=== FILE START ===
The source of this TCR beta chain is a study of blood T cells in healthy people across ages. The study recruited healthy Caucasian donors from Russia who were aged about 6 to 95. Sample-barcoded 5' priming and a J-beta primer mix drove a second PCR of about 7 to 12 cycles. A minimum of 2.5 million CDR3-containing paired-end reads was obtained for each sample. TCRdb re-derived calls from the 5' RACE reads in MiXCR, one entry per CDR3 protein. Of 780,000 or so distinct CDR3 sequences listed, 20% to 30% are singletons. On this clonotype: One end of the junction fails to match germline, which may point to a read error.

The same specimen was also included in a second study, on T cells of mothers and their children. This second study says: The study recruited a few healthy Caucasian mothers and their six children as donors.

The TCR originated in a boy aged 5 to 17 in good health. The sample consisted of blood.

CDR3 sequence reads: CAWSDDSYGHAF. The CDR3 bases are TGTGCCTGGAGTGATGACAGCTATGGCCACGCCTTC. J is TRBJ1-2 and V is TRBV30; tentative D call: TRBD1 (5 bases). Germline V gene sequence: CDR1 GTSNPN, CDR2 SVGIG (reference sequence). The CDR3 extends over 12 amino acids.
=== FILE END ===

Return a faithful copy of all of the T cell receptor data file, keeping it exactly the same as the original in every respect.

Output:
The source of this TCR beta chain is a study of blood T cells in healthy people across ages. The study recruited healthy Caucasian donors from Russia who were aged about 6 to 95. Sample-barcoded 5' priming and a J-beta primer mix drove a second PCR of about 7 to 12 cycles. A minimum of 2.5 million CDR3-containing paired-end reads was obtained for each sample. TCRdb re-derived calls from the 5' RACE reads in MiXCR, one entry per CDR3 protein. Of 780,000 or so distinct CDR3 sequences listed, 20% to 30% are singletons. On this clonotype: One end of the junction fails to match germline, which may point to a read error.

The same specimen was also included in a second study, on T cells of mothers and their children. This second study says: The study recruited a few healthy Caucasian mothers and their six children as donors.

The TCR originated in a boy aged 5 to 17 in good health. The sample consisted of blood.

CDR3 sequence reads: CAWSDDSYGHAF. The CDR3 bases are TGTGCCTGGAGTGATGACAGCTATGGCCACGCCTTC. J is TRBJ1-2 and V is TRBV30; tentative D call: TRBD1 (5 bases). Germline V gene sequence: CDR1 GTSNPN, CDR2 SVGIG (reference sequence). The CDR3 extends over 12 amino acids.